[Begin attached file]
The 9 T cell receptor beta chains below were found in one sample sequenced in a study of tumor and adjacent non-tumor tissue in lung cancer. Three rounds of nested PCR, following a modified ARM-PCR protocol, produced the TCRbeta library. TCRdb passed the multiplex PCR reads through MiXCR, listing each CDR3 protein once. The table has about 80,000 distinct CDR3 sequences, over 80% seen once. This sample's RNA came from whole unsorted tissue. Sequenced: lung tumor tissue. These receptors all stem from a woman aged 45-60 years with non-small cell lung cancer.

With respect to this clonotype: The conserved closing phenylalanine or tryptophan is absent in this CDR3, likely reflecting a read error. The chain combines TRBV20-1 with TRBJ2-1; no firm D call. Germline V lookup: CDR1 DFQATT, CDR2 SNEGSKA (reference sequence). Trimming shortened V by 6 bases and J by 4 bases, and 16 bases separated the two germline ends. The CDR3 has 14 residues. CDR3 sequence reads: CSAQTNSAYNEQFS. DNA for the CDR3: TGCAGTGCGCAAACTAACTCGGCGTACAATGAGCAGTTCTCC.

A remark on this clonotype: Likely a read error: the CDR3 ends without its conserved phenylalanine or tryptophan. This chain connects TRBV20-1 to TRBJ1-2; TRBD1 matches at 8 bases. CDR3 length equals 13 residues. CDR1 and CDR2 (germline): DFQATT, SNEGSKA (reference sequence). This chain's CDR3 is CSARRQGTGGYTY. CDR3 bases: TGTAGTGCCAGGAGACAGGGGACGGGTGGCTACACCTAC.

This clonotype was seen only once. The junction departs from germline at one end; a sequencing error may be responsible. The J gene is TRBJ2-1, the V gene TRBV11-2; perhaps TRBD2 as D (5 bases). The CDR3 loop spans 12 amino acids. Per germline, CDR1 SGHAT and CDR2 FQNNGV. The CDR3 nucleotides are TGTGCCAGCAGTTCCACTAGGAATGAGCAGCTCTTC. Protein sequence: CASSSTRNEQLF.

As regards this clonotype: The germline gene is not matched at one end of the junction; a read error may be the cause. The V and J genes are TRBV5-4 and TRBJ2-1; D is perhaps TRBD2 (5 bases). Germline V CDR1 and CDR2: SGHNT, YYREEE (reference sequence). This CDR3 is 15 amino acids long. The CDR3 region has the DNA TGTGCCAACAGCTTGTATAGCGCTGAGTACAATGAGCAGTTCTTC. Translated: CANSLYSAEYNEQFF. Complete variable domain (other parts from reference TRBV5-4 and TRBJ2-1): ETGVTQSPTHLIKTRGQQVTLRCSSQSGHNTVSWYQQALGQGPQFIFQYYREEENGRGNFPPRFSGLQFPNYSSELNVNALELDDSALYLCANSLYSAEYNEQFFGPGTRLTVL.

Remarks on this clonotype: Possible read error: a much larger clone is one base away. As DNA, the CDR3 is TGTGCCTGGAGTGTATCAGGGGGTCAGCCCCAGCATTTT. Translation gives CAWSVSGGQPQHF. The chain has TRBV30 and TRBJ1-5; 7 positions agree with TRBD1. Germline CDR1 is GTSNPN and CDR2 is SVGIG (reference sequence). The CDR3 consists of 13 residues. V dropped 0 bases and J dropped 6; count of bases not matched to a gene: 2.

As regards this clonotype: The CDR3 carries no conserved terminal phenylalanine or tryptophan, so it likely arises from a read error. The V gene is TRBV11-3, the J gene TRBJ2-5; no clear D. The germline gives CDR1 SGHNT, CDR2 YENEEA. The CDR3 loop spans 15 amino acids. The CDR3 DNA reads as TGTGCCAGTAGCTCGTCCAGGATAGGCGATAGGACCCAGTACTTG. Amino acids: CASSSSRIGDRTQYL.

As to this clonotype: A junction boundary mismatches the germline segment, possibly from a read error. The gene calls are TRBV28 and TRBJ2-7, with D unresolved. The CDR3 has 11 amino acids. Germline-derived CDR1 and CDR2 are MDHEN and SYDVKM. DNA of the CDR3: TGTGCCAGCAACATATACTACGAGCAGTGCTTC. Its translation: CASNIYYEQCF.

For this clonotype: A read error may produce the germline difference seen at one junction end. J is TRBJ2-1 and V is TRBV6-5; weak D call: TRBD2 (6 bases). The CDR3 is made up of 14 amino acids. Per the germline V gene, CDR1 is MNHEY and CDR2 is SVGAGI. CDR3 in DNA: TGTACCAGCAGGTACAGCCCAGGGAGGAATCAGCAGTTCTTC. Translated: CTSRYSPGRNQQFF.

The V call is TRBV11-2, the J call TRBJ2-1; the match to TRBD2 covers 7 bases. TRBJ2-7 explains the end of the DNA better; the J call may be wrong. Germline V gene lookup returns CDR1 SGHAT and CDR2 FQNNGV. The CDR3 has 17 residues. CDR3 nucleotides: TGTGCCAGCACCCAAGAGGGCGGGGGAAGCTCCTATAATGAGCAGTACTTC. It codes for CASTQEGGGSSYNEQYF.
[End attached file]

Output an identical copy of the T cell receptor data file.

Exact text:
The 9 T cell receptor beta chains below were found in one sample sequenced in a study of tumor and adjacent non-tumor tissue in lung cancer. Three rounds of nested PCR, following a modified ARM-PCR protocol, produced the TCRbeta library. TCRdb passed the multiplex PCR reads through MiXCR, listing each CDR3 protein once. The table has about 80,000 distinct CDR3 sequences, over 80% seen once. This sample's RNA came from whole unsorted tissue. Sequenced: lung tumor tissue. These receptors all stem from a woman aged 45-60 years with non-small cell lung cancer.

With respect to this clonotype: The conserved closing phenylalanine or tryptophan is absent in this CDR3, likely reflecting a read error. The chain combines TRBV20-1 with TRBJ2-1; no firm D call. Germline V lookup: CDR1 DFQATT, CDR2 SNEGSKA (reference sequence). Trimming shortened V by 6 bases and J by 4 bases, and 16 bases separated the two germline ends. The CDR3 has 14 residues. CDR3 sequence reads: CSAQTNSAYNEQFS. DNA for the CDR3: TGCAGTGCGCAAACTAACTCGGCGTACAATGAGCAGTTCTCC.

A remark on this clonotype: Likely a read error: the CDR3 ends without its conserved phenylalanine or tryptophan. This chain connects TRBV20-1 to TRBJ1-2; TRBD1 matches at 8 bases. CDR3 length equals 13 residues. CDR1 and CDR2 (germline): DFQATT, SNEGSKA (reference sequence). This chain's CDR3 is CSARRQGTGGYTY. CDR3 bases: TGTAGTGCCAGGAGACAGGGGACGGGTGGCTACACCTAC.

This clonotype was seen only once. The junction departs from germline at one end; a sequencing error may be responsible. The J gene is TRBJ2-1, the V gene TRBV11-2; perhaps TRBD2 as D (5 bases). The CDR3 loop spans 12 amino acids. Per germline, CDR1 SGHAT and CDR2 FQNNGV. The CDR3 nucleotides are TGTGCCAGCAGTTCCACTAGGAATGAGCAGCTCTTC. Protein sequence: CASSSTRNEQLF.

As regards this clonotype: The germline gene is not matched at one end of the junction; a read error may be the cause. The V and J genes are TRBV5-4 and TRBJ2-1; D is perhaps TRBD2 (5 bases). Germline V CDR1 and CDR2: SGHNT, YYREEE (reference sequence). This CDR3 is 15 amino acids long. The CDR3 region has the DNA TGTGCCAACAGCTTGTATAGCGCTGAGTACAATGAGCAGTTCTTC. Translated: CANSLYSAEYNEQFF. Complete variable domain (other parts from reference TRBV5-4 and TRBJ2-1): ETGVTQSPTHLIKTRGQQVTLRCSSQSGHNTVSWYQQALGQGPQFIFQYYREEENGRGNFPPRFSGLQFPNYSSELNVNALELDDSALYLCANSLYSAEYNEQFFGPGTRLTVL.

Remarks on this clonotype: Possible read error: a much larger clone is one base away. As DNA, the CDR3 is TGTGCCTGGAGTGTATCAGGGGGTCAGCCCCAGCATTTT. Translation gives CAWSVSGGQPQHF. The chain has TRBV30 and TRBJ1-5; 7 positions agree with TRBD1. Germline CDR1 is GTSNPN and CDR2 is SVGIG (reference sequence). The CDR3 consists of 13 residues. V dropped 0 bases and J dropped 6; count of bases not matched to a gene: 2.

As regards this clonotype: The CDR3 carries no conserved terminal phenylalanine or tryptophan, so it likely arises from a read error. The V gene is TRBV11-3, the J gene TRBJ2-5; no clear D. The germline gives CDR1 SGHNT, CDR2 YENEEA. The CDR3 loop spans 15 amino acids. The CDR3 DNA reads as TGTGCCAGTAGCTCGTCCAGGATAGGCGATAGGACCCAGTACTTG. Amino acids: CASSSSRIGDRTQYL.

As to this clonotype: A junction boundary mismatches the germline segment, possibly from a read error. The gene calls are TRBV28 and TRBJ2-7, with D unresolved. The CDR3 has 11 amino acids. Germline-derived CDR1 and CDR2 are MDHEN and SYDVKM. DNA of the CDR3: TGTGCCAGCAACATATACTACGAGCAGTGCTTC. Its translation: CASNIYYEQCF.

For this clonotype: A read error may produce the germline difference seen at one junction end. J is TRBJ2-1 and V is TRBV6-5; weak D call: TRBD2 (6 bases). The CDR3 is made up of 14 amino acids. Per the germline V gene, CDR1 is MNHEY and CDR2 is SVGAGI. CDR3 in DNA: TGTACCAGCAGGTACAGCCCAGGGAGGAATCAGCAGTTCTTC. Translated: CTSRYSPGRNQQFF.

The V call is TRBV11-2, the J call TRBJ2-1; the match to TRBD2 covers 7 bases. TRBJ2-7 explains the end of the DNA better; the J call may be wrong. Germline V gene lookup returns CDR1 SGHAT and CDR2 FQNNGV. The CDR3 has 17 residues. CDR3 nucleotides: TGTGCCAGCACCCAAGAGGGCGGGGGAAGCTCCTATAATGAGCAGTACTTC. It codes for CASTQEGGGSSYNEQYF.